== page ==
Historical Homes of Tarrytown
If you’re in the New York City area and love historical places, be sure to schedule time to visit Tarrytown, NY. A small village on Hudson River Tarrytown is located just north of Sleepy Hollow, home of the Headless Horseman. With a rich history it’s a great place to spend the day while touring the local historical homes.
With such a rich history, there are a variety of homes in Tarrytown that you can take a tour of. However note that most museums in New York are closed on Mondays. This includes two of the homes listed below (Lyndhurst is open on Mondays).
Built in 1835, Sunnyside was the home of author Washington Irving who wrote Rip Van Winkle and The Legend of Sleepy Hollow. The Irving family owned the home until the 1940’s when John Rockefeller purchased it for historical purposes and opened it to the public. Today the home is maintained by Historic Hudson Valley who also provide guided tours. Sunnyside is open May through November.
Technically located in Sleepy Hollow, Kykuit (pronounced Kye-cut) was home to four generations of Rockefellers. The 40 room home contains modern sculptures, European artifacts and spectacular views of the Hudson River. Kykuit is open May through November. There are several different tours available to purchase depending on how much time you have (tours are from 1.5 hours to 2.25 hours). Note that you cannot wander around the grounds of Kykuit without purchasing a grounds tour. Also no photography is allowed inside the house.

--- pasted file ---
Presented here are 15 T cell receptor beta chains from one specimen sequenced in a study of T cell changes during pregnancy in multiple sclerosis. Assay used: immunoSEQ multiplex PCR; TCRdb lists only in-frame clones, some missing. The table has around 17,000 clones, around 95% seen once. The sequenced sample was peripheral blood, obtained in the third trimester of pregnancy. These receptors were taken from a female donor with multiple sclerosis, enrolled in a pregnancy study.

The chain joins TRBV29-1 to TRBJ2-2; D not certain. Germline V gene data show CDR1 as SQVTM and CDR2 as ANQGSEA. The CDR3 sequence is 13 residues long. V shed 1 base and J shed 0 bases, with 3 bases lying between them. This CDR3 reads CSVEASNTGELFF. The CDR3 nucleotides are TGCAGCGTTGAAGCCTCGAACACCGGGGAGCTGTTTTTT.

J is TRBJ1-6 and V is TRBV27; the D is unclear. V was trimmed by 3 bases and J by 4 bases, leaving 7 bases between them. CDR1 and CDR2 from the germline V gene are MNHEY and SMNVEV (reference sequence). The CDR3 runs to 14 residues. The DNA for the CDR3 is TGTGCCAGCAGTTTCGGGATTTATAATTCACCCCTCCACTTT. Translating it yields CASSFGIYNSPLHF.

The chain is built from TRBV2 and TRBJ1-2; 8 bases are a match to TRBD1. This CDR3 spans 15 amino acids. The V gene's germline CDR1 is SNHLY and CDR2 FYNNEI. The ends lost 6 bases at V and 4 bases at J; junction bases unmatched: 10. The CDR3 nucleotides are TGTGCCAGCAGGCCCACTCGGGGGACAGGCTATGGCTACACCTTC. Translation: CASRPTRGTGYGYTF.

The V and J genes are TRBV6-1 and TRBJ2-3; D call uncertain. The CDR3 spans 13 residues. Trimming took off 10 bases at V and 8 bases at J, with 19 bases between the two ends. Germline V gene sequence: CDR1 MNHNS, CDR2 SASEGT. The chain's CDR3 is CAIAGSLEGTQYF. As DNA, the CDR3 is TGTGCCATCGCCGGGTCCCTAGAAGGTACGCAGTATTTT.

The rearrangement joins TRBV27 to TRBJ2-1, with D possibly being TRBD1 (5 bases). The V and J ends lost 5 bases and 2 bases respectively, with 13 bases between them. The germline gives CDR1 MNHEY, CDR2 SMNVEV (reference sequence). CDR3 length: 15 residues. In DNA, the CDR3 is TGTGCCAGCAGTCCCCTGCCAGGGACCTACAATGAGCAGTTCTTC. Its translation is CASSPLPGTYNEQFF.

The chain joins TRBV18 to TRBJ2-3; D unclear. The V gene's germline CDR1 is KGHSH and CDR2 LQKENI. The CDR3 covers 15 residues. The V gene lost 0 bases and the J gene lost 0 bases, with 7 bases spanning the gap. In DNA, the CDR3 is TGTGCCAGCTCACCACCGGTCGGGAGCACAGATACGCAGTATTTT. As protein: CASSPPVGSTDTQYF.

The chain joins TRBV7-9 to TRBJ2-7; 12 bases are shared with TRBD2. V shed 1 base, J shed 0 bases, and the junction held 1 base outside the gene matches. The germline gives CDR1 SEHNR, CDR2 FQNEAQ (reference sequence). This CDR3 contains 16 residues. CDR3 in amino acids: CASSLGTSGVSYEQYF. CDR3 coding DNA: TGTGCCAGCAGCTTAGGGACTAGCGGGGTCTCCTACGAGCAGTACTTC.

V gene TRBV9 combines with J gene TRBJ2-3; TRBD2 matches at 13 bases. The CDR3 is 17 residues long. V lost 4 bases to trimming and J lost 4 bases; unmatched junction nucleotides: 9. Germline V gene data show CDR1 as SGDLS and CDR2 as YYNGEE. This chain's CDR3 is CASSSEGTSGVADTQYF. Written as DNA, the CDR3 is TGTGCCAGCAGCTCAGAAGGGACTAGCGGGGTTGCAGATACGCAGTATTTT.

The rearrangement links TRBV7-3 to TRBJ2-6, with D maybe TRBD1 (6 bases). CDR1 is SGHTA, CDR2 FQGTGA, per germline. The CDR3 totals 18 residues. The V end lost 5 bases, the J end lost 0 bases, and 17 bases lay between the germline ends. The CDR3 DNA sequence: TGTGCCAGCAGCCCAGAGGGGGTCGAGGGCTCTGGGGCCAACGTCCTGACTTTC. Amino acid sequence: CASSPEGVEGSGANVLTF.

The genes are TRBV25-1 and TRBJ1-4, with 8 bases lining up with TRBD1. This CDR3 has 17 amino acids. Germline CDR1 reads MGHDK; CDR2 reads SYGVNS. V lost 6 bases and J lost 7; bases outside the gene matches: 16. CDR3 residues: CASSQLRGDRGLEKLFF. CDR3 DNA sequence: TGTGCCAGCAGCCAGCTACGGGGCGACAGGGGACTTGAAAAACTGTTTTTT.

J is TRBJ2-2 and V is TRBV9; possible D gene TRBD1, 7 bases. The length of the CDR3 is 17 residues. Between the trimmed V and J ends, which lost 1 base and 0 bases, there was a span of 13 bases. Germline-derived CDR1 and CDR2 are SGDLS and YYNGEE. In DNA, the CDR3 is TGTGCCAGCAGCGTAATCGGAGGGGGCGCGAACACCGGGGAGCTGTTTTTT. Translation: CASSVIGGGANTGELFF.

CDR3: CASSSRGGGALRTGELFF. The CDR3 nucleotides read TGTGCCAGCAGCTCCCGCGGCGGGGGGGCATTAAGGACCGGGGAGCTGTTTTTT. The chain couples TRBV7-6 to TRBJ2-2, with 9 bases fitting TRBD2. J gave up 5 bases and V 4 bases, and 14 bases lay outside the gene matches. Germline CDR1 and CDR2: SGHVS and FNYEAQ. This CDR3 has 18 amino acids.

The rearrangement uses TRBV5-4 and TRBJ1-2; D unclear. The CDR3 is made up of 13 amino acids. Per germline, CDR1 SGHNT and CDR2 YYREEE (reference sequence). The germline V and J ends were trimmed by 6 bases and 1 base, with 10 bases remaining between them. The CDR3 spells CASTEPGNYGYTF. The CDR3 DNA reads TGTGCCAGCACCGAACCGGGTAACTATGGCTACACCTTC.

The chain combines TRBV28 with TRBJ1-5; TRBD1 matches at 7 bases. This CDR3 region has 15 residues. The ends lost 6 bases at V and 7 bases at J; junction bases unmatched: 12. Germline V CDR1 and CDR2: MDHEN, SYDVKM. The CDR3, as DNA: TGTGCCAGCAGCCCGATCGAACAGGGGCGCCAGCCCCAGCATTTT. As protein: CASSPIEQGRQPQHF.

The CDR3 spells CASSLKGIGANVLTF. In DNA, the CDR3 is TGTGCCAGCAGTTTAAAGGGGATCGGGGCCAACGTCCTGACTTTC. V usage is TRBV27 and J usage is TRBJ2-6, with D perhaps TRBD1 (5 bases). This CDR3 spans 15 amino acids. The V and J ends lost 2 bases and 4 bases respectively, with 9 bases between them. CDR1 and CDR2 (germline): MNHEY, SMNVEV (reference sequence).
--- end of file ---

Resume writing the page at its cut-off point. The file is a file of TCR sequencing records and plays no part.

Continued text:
Owned by three prominent New York families, Lyndhurst was last owned by the Gould family. The 67 acre property houses the main house, carriage house (now the Welcome Center), a bowling alley, laundry building, rose gardens and the area where the massive greenhouse used to be. At Lyndhurst you can choose to just wander and relax on the grounds, which costs $5, or you can take various tours of the house. The home is filled with Tiffany lamps, antique furniture and European art hand selected by Jay Gould. There are also traveling exhibits, festivals and jazz concerts on the grounds.
Food and Drinks
If you’re visiting Kykuit, there’s a cafe in their visitor’s center where you can grab something to eat before or after your tour.
We headed to downtown Tarrytown and ate at thelocal restaurant Horsefeathers. A family owned place that’s been there since 1981 it was the perfect place to have a cold lcoal beer (I enjoyed a Ithica Beer Co Apricot Wheat) and a great cheeseburger. We ate at the bar and our server was very friendly. They were even nice enough to give us change for a dollar without knowing that we were staying to eat! Parking in downtown Tarrytown is metered parking so you will need those quarters.
Our day trip to Tarrytown was a perfect way to get out of the house and enjoy some of the local history. If you’re in the area be sure to stop by.
Tarrytown is located 65 minutes outside of Manhattan and is accessible by Metro-North train or via car using I-278 and I-87.